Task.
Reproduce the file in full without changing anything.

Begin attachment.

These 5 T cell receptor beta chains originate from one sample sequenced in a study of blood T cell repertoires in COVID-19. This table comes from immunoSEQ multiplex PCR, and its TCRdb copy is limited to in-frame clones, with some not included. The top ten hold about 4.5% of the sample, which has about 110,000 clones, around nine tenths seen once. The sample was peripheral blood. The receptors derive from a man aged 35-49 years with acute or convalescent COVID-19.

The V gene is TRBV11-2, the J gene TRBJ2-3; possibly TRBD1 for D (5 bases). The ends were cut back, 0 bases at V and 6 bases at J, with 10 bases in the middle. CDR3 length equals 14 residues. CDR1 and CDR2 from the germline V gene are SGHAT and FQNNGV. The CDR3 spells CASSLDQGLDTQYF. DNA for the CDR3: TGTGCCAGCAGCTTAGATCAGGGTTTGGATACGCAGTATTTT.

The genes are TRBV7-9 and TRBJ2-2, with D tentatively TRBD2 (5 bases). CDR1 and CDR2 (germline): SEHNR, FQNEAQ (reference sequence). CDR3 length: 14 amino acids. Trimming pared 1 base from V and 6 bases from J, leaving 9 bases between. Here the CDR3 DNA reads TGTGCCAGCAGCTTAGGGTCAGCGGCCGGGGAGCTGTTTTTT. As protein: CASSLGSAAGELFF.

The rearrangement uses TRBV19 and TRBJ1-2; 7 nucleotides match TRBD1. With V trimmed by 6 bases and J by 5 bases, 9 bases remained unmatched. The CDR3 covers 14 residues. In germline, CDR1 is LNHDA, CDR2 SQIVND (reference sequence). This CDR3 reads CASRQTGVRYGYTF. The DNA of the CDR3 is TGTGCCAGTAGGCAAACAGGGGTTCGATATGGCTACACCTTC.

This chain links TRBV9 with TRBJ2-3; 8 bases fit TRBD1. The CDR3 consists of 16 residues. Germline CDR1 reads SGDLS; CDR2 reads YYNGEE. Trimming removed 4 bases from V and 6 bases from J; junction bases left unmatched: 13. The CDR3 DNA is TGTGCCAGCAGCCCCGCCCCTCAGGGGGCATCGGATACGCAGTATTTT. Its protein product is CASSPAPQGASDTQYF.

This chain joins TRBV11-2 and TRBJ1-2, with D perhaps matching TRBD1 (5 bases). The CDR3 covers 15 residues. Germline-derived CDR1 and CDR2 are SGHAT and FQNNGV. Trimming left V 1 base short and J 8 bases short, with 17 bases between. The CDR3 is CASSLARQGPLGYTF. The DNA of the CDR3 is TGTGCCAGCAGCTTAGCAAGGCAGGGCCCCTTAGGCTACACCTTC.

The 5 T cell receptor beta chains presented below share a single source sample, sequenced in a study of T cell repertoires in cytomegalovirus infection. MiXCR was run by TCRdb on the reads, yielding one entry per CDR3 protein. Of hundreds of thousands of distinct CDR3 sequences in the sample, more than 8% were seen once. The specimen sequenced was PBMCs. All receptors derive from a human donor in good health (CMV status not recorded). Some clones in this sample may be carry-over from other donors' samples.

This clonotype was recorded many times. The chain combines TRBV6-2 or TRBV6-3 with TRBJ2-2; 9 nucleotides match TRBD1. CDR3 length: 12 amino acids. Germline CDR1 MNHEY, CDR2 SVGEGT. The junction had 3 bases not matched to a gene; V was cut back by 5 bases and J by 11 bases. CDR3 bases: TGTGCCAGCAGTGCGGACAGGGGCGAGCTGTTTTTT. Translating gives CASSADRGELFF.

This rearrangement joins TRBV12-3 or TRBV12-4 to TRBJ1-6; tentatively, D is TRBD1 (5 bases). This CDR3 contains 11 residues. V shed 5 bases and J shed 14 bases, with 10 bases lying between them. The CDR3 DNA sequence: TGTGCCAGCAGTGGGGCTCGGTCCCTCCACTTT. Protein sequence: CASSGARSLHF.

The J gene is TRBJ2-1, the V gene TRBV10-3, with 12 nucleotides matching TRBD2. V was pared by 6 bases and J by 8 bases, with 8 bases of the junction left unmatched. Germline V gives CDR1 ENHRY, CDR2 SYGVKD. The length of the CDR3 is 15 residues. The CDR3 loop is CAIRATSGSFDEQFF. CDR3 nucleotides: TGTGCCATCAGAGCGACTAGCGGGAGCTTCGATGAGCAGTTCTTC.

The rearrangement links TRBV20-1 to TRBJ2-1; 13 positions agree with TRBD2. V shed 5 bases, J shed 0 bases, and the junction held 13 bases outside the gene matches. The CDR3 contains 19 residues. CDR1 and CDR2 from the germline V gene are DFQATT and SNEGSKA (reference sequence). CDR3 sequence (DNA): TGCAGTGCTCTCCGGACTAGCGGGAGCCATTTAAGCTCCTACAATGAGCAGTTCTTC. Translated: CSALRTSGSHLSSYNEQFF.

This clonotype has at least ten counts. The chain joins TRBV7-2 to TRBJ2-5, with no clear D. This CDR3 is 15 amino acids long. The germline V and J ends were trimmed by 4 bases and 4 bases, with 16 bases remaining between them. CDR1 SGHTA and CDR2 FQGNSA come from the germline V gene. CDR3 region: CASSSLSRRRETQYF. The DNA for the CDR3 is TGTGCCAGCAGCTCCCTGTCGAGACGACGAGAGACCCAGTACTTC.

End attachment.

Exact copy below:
These 5 T cell receptor beta chains originate from one sample sequenced in a study of blood T cell repertoires in COVID-19. This table comes from immunoSEQ multiplex PCR, and its TCRdb copy is limited to in-frame clones, with some not included. The top ten hold about 4.5% of the sample, which has about 110,000 clones, around nine tenths seen once. The sample was peripheral blood. The receptors derive from a man aged 35-49 years with acute or convalescent COVID-19.

The V gene is TRBV11-2, the J gene TRBJ2-3; possibly TRBD1 for D (5 bases). The ends were cut back, 0 bases at V and 6 bases at J, with 10 bases in the middle. CDR3 length equals 14 residues. CDR1 and CDR2 from the germline V gene are SGHAT and FQNNGV. The CDR3 spells CASSLDQGLDTQYF. DNA for the CDR3: TGTGCCAGCAGCTTAGATCAGGGTTTGGATACGCAGTATTTT.

The genes are TRBV7-9 and TRBJ2-2, with D tentatively TRBD2 (5 bases). CDR1 and CDR2 (germline): SEHNR, FQNEAQ (reference sequence). CDR3 length: 14 amino acids. Trimming pared 1 base from V and 6 bases from J, leaving 9 bases between. Here the CDR3 DNA reads TGTGCCAGCAGCTTAGGGTCAGCGGCCGGGGAGCTGTTTTTT. As protein: CASSLGSAAGELFF.

The rearrangement uses TRBV19 and TRBJ1-2; 7 nucleotides match TRBD1. With V trimmed by 6 bases and J by 5 bases, 9 bases remained unmatched. The CDR3 covers 14 residues. In germline, CDR1 is LNHDA, CDR2 SQIVND (reference sequence). This CDR3 reads CASRQTGVRYGYTF. The DNA of the CDR3 is TGTGCCAGTAGGCAAACAGGGGTTCGATATGGCTACACCTTC.

This chain links TRBV9 with TRBJ2-3; 8 bases fit TRBD1. The CDR3 consists of 16 residues. Germline CDR1 reads SGDLS; CDR2 reads YYNGEE. Trimming removed 4 bases from V and 6 bases from J; junction bases left unmatched: 13. The CDR3 DNA is TGTGCCAGCAGCCCCGCCCCTCAGGGGGCATCGGATACGCAGTATTTT. Its protein product is CASSPAPQGASDTQYF.

This chain joins TRBV11-2 and TRBJ1-2, with D perhaps matching TRBD1 (5 bases). The CDR3 covers 15 residues. Germline-derived CDR1 and CDR2 are SGHAT and FQNNGV. Trimming left V 1 base short and J 8 bases short, with 17 bases between. The CDR3 is CASSLARQGPLGYTF. The DNA of the CDR3 is TGTGCCAGCAGCTTAGCAAGGCAGGGCCCCTTAGGCTACACCTTC.

The 5 T cell receptor beta chains presented below share a single source sample, sequenced in a study of T cell repertoires in cytomegalovirus infection. MiXCR was run by TCRdb on the reads, yielding one entry per CDR3 protein. Of hundreds of thousands of distinct CDR3 sequences in the sample, more than 8% were seen once. The specimen sequenced was PBMCs. All receptors derive from a human donor in good health (CMV status not recorded). Some clones in this sample may be carry-over from other donors' samples.

This clonotype was recorded many times. The chain combines TRBV6-2 or TRBV6-3 with TRBJ2-2; 9 nucleotides match TRBD1. CDR3 length: 12 amino acids. Germline CDR1 MNHEY, CDR2 SVGEGT. The junction had 3 bases not matched to a gene; V was cut back by 5 bases and J by 11 bases. CDR3 bases: TGTGCCAGCAGTGCGGACAGGGGCGAGCTGTTTTTT. Translating gives CASSADRGELFF.

This rearrangement joins TRBV12-3 or TRBV12-4 to TRBJ1-6; tentatively, D is TRBD1 (5 bases). This CDR3 contains 11 residues. V shed 5 bases and J shed 14 bases, with 10 bases lying between them. The CDR3 DNA sequence: TGTGCCAGCAGTGGGGCTCGGTCCCTCCACTTT. Protein sequence: CASSGARSLHF.

The J gene is TRBJ2-1, the V gene TRBV10-3, with 12 nucleotides matching TRBD2. V was pared by 6 bases and J by 8 bases, with 8 bases of the junction left unmatched. Germline V gives CDR1 ENHRY, CDR2 SYGVKD. The length of the CDR3 is 15 residues. The CDR3 loop is CAIRATSGSFDEQFF. CDR3 nucleotides: TGTGCCATCAGAGCGACTAGCGGGAGCTTCGATGAGCAGTTCTTC.

The rearrangement links TRBV20-1 to TRBJ2-1; 13 positions agree with TRBD2. V shed 5 bases, J shed 0 bases, and the junction held 13 bases outside the gene matches. The CDR3 contains 19 residues. CDR1 and CDR2 from the germline V gene are DFQATT and SNEGSKA (reference sequence). CDR3 sequence (DNA): TGCAGTGCTCTCCGGACTAGCGGGAGCCATTTAAGCTCCTACAATGAGCAGTTCTTC. Translated: CSALRTSGSHLSSYNEQFF.

This clonotype has at least ten counts. The chain joins TRBV7-2 to TRBJ2-5, with no clear D. This CDR3 is 15 amino acids long. The germline V and J ends were trimmed by 4 bases and 4 bases, with 16 bases remaining between them. CDR1 SGHTA and CDR2 FQGNSA come from the germline V gene. CDR3 region: CASSSLSRRRETQYF. The DNA for the CDR3 is TGTGCCAGCAGCTCCCTGTCGAGACGACGAGAGACCCAGTACTTC.